Austin’s Urban Rail has Many Unanswered Questions

By Jim Skaggs, COST, May 20, 2013 – Updated July 13, 2014

COST Commentary: More than three years ago, Austin’s Mayor Leffingwell published 30 excellent questions which he suggested needed to be answered prior to proceeding with urban rail. Additional questions were posed by COST following the Mayor’s questions and the Austin Chamber of Commerce developed a list of questions and comments. The Mayor’s questions, COST’s questions and the Chamber’s questions/comments are below. There are some overlapping areas in the three sets.

COST agrees with the Mayor that his questions, as well as the other important questions need to be answered before proceeding with urban rail. Unfortunately, the City’s pursuit of light rail has proceeded with little recognition of the vast majority of questions or the importance of the answers.

COST’s assessment is that most of the questions currently remain unanswered and the millions of dollars spent on planning urban rail do not seem to be focused on first answering the key questions. In fact, a few of the most important questions on the list should have been answered long before spending many millions of taxpayer dollars. With increasing city property taxes, energy rates, water rates, etc., it is vital that taxpayer funds be spent as effectively as possible.

As the plan has unfolded, we also see the troubling decision by Cap Metro and the City for the urban rail operation to be to be assumed by Cap Metro. Cap Metro’s transit effectiveness has already been significantly degraded by their Red Line commuter rail and will face further major degradation assuming the financial obligations to operate the urban rail. This will siphon taxpayer funds from the backbone bus system and Cap Metro reports it will require them to assume bond debt to purchase buses. Texas law does not allow Cap Metro to assume long term bond debt without voter approval. This will, likely, further reduce the agency’s ability to improve its bus effectiveness and can result in higher bus fares just as occurred with the Red Line. This will disproportionately have negative impacts on low income citizens who need transit in their daily lives and have no alternative.

Disappointing, if not unconscionable, were facts revealed in a rail presentation to the Mayor’s Transit Working Group (TWG) in 2013. It essentially indicated the rail planning effort had done little in the previous 2 years to answer the key questions below. Basically, the planning was restarted with the stated goal of a “Comparative Evaluation of Alternatives.” This ‘Alternatives Analysis should have been the first step several years ago before spending millions of tax dollars on much wasted planning effort. Unfortunately this “restart” did not result in an independent and competent ‘Alternatives Analysis.’ As of this date this key step has not been completed. Basically the rail study started with the question: Where should the rail route be placed?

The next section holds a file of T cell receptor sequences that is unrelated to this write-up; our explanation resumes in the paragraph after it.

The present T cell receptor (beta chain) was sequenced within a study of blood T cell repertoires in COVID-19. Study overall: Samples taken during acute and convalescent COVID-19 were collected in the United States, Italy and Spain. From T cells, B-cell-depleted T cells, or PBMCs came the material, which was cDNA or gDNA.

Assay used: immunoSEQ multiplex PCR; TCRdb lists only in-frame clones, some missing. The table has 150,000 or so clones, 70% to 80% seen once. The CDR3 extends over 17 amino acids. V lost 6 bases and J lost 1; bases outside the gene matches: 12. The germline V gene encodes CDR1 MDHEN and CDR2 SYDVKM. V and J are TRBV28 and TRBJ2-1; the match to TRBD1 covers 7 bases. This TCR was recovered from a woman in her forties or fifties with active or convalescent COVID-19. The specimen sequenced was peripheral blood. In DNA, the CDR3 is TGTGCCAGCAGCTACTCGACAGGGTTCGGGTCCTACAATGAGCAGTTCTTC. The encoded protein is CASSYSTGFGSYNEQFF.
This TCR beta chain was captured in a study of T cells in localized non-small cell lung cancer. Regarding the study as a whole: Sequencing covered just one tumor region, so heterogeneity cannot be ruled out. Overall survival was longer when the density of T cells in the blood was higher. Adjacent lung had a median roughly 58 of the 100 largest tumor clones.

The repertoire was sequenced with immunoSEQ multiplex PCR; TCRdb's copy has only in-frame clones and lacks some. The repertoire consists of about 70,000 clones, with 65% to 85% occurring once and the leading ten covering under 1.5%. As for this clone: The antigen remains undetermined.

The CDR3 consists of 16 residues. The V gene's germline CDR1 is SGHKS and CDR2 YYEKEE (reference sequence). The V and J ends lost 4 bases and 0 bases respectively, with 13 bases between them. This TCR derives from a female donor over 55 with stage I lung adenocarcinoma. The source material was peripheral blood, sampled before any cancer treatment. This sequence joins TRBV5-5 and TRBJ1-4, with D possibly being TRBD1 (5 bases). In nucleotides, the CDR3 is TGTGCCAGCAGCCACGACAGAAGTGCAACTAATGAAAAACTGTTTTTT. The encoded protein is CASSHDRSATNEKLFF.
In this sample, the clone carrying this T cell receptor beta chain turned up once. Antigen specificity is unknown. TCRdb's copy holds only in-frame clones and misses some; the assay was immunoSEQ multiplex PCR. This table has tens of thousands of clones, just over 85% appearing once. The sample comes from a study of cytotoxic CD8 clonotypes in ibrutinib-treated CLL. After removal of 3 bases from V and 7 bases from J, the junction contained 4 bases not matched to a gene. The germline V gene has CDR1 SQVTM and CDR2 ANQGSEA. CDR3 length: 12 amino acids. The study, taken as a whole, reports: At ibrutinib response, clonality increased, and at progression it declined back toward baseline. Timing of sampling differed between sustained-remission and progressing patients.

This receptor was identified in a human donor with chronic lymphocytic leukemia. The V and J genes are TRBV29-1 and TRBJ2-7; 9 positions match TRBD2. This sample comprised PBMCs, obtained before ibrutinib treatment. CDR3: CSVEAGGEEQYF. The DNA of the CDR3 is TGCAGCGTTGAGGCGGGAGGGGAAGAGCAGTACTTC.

COST has made the point many times that urban rail was a “predetermined solution to an ill-defined problem” and that a responsible ‘Alternative Analysis’ had not been performed (see: Austin Transit Working Group Meetings: Critique and Comment) . There can be no federal funding without a federally approved Alternatives Analysis. The overwhelming level of government funding requests and the poor condition of the federal budget makes it unlikely Austin will receive significant assistance. Cap Metro promised voters but received no funds from the Federal government for their commuter rail.

A competent alternatives analysis and answers to the many important, unanswered questions below can take up to two years. This makes it irresponsible for the city to proceed with an urban rail bond referendum for the November, 2014 election as being promoted by the Mayor. This election schedule suggests a strongly predetermined conclusion that urban rail is the solution and an unbiased, objective analysis will not be conducted. All those responsible for overseeing and planning urban rail have a strong, vested interest.

Once again, Urban Rail is the beginning of spending billions of tax dollars resulting in significant tax increases and no congestion benefit. COST believes there has not been a problem thoroughly defined which justifies this “highest cost project in the history of Austin” and that this wasteful spending of billions of tax dollars will substantially degrade the quality of life of all Austin citizens.

Although these rail questions remain unanswered by the City, there are many real experiences and comprehensive studies which basically answer most of the key questions as discussed in articles on the COST web site.

The article “24 Key “Guiding Principles” for Austin Area Transportation and Mobility” directly relates to this article by providing proven, guiding principles which are important to follow in order to avoid further careless spending of taxpayer funds while pretending to answer the questions below when those leading the effort have already determined the rail outcome. Almost none of these key principles are being followed in the Urban Rail evaluation process.

Mayor Leffingwell’s 30 Questions April, 2011

1. What will be the exact route, including the river crossing of phase one of the urban rail system?
2. What about phase two?
3. What is the anticipated route of subsequent expansions?
4. How much will construction of phase one cost?
5. Of Phase Two?
6. How much are subsequent expansions expected to cost on a per mile basis?
7. How will construction costs of phase one be financed?
8. Of phase two?
9. Of subsequent expansions?
10. What entity will operate the system?
11. What will phase one cost to operate on an annual basis?
12. What about phase two?
13. What are subsequent phases expected to cost to operate annually?
14. How will the capital costs be financed?
15. How will the operational costs be financed?
16. What will it cost to ride?